ITF Demands Fiji Union Leader's Release

The International Transport Workers' Federation (ITF) today demanded the immediate release of arrested Fijian union leader Felix Anthony.

Anthony is general secretary of the Fiji Trade Union Congress and the ITF-affiliated Fiji Sugar and General Workers' Union.

The arrest follows his long running campaign to warn about the Fijian government's plans to muzzle the country's free trade union movement.

In September Fiji's military-led government implemented a decree designed to virtually outlaw trade union activities. The Essential National Industries (Employment) Decree 2011 was enacted despite months of protests and warnings across the Asia Pacific region that it is illegal, indefensible and greatly inhibits any attempt to return the nation to democracy.

Already this year several trade unionists have been arrested or beaten up. In March Felix Anthony reported that he had been attacked by military officers, leading to international trade union protests.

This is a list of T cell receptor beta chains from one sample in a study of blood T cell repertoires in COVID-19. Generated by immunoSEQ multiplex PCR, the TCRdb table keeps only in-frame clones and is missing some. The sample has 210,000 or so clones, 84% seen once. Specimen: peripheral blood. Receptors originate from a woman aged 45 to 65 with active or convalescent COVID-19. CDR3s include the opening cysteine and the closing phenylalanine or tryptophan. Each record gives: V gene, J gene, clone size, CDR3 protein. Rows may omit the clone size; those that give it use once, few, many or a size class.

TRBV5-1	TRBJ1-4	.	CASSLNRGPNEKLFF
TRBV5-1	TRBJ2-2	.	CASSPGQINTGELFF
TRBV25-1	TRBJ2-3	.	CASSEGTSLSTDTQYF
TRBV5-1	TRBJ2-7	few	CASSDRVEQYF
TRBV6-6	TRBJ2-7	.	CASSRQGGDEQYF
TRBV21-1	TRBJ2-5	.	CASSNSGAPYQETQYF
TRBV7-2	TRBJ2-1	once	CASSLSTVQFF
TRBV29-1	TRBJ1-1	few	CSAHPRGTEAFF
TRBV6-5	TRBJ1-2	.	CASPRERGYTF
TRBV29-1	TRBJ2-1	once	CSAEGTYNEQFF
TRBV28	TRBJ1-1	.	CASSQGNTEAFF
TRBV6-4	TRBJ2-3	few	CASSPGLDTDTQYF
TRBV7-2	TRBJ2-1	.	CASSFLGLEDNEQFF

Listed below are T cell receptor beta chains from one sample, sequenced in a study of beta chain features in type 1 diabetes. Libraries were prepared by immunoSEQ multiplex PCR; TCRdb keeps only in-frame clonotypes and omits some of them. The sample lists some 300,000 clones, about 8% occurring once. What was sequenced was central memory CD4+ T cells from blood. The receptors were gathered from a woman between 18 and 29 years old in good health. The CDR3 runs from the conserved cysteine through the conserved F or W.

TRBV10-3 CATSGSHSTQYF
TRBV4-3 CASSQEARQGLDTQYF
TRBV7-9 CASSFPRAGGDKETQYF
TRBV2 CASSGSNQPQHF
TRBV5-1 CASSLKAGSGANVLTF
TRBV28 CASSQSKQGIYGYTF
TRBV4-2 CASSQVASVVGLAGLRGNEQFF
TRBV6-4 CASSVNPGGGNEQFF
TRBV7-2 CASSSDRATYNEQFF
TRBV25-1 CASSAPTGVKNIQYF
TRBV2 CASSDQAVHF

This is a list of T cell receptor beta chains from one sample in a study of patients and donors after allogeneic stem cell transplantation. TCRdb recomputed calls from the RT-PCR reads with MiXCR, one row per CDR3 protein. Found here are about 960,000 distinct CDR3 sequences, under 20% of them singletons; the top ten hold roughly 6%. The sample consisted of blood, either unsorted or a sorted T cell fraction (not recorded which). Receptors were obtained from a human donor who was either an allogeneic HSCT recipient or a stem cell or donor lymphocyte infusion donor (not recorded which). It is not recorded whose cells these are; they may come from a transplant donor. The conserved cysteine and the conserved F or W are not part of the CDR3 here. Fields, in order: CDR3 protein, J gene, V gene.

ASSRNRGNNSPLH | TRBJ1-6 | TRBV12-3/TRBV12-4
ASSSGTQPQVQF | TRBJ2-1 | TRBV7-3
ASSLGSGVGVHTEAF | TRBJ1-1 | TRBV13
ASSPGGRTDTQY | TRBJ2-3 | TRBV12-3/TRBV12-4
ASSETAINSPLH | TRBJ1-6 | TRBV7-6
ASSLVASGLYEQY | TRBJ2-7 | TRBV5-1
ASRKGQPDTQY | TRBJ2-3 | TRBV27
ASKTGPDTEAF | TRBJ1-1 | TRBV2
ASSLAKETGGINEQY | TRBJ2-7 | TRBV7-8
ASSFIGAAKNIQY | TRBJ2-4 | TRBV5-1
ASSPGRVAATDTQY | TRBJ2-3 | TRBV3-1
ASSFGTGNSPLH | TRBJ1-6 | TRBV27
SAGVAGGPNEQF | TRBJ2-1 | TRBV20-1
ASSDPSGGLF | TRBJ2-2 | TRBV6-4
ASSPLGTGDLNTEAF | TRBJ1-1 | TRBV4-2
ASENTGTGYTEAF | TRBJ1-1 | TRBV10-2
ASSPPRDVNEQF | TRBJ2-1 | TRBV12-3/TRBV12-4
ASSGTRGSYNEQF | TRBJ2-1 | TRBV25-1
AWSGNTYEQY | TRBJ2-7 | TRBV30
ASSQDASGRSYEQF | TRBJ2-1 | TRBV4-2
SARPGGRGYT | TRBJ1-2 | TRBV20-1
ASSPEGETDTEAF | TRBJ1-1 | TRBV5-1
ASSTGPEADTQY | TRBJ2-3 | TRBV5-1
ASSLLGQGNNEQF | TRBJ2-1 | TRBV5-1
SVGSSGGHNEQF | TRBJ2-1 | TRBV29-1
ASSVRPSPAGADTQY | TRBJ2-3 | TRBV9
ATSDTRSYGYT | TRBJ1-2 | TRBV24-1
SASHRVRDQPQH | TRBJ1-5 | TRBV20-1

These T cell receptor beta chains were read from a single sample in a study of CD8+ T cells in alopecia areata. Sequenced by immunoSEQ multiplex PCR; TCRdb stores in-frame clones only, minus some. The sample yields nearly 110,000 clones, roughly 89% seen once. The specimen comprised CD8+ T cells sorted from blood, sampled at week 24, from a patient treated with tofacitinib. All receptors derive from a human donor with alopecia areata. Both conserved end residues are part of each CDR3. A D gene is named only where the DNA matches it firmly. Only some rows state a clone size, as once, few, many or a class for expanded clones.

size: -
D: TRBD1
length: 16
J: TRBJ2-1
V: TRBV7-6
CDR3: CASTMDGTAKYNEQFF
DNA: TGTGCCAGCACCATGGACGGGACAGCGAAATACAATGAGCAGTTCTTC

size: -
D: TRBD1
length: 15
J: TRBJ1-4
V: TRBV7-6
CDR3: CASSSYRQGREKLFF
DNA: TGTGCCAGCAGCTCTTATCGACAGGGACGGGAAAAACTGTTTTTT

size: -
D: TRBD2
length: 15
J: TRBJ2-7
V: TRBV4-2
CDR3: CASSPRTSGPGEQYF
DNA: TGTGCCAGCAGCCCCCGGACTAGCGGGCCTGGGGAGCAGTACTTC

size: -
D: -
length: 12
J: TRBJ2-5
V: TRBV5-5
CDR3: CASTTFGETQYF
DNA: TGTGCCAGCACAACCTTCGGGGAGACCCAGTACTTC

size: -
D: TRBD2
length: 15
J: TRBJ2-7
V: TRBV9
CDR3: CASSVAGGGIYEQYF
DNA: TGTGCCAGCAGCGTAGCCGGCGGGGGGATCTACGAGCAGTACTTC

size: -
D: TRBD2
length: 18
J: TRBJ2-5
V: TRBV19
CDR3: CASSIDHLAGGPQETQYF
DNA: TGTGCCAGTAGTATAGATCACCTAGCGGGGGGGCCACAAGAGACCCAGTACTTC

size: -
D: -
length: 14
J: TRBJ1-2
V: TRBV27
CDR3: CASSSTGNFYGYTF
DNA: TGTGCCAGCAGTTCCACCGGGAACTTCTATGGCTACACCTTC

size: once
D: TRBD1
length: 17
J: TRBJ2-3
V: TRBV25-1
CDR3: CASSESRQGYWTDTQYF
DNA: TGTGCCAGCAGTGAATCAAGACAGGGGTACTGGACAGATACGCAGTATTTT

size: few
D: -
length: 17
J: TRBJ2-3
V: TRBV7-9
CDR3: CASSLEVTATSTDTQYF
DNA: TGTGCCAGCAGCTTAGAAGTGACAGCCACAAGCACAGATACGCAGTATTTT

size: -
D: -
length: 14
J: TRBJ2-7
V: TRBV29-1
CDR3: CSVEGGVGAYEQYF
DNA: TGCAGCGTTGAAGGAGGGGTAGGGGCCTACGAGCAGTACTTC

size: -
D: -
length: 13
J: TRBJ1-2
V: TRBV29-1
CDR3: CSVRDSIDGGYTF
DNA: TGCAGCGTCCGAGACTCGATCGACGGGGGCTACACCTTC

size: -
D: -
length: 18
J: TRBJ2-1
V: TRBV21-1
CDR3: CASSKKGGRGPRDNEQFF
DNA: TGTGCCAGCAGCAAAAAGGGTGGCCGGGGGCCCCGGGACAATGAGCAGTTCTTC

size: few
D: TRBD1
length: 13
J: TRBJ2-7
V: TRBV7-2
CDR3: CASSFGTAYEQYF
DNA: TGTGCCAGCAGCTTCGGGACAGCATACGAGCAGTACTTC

Reacting to his arrest, ITF president Paddy Crumlin said: "It's just a few months since Felix was here in Sydney to warn us that the Fijian government was looking for ways to crush key unions.

"He knew the risks he faced for drawing attention to their plans but it didn't stop him returning home to keep up the fight. Now it's got him arrested. On behalf of all of those he met I can promise that we will now be taking up the fight on his behalf."

David Cockroft, ITF general secretary, added: "We expect and demand nothing less than a speedy release from detention for Felix. Trade unions are at this moment mobilising to shame and pressure the Fijian government.

Tony Sheldon, national secretary of the Transport Workers Union of Australia (TWU) said: "This is a desperate move by a despotic regime. We can promise them that our union, global unions and unions worldwide will ensure that the rights of workers will be defended."

Fiji's government was installed by a coup in 2006. In 2009 the then president suspended the country's constitution, dismissed the Court of Appeal and introduced public emergency regulations. These restrict freedom of expression and the right to peaceful assembly and have reportedly been used alongside a campaign of intimidation to silence opposition.